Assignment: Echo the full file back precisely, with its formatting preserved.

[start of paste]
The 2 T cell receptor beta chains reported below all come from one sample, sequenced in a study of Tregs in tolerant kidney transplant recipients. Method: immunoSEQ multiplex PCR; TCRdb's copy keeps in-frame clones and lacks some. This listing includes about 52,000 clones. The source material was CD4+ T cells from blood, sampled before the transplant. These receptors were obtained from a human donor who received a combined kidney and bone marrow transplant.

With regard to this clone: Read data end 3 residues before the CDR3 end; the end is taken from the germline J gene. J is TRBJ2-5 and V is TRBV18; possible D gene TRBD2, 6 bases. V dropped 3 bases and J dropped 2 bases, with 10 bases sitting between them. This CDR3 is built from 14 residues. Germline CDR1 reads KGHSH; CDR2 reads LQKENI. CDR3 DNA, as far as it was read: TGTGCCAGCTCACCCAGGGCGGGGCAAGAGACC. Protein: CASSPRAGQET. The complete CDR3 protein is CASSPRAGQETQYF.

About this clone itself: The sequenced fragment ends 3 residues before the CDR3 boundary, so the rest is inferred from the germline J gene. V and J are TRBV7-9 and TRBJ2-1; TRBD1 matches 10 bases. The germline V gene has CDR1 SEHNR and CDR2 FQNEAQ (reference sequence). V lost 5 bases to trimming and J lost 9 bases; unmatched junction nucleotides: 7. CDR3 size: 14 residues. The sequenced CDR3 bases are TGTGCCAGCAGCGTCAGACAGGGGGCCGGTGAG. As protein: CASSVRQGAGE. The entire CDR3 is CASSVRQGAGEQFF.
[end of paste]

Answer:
The 2 T cell receptor beta chains reported below all come from one sample, sequenced in a study of Tregs in tolerant kidney transplant recipients. Method: immunoSEQ multiplex PCR; TCRdb's copy keeps in-frame clones and lacks some. This listing includes about 52,000 clones. The source material was CD4+ T cells from blood, sampled before the transplant. These receptors were obtained from a human donor who received a combined kidney and bone marrow transplant.

With regard to this clone: Read data end 3 residues before the CDR3 end; the end is taken from the germline J gene. J is TRBJ2-5 and V is TRBV18; possible D gene TRBD2, 6 bases. V dropped 3 bases and J dropped 2 bases, with 10 bases sitting between them. This CDR3 is built from 14 residues. Germline CDR1 reads KGHSH; CDR2 reads LQKENI. CDR3 DNA, as far as it was read: TGTGCCAGCTCACCCAGGGCGGGGCAAGAGACC. Protein: CASSPRAGQET. The complete CDR3 protein is CASSPRAGQETQYF.

About this clone itself: The sequenced fragment ends 3 residues before the CDR3 boundary, so the rest is inferred from the germline J gene. V and J are TRBV7-9 and TRBJ2-1; TRBD1 matches 10 bases. The germline V gene has CDR1 SEHNR and CDR2 FQNEAQ (reference sequence). V lost 5 bases to trimming and J lost 9 bases; unmatched junction nucleotides: 7. CDR3 size: 14 residues. The sequenced CDR3 bases are TGTGCCAGCAGCGTCAGACAGGGGGCCGGTGAG. As protein: CASSVRQGAGE. The entire CDR3 is CASSVRQGAGEQFF.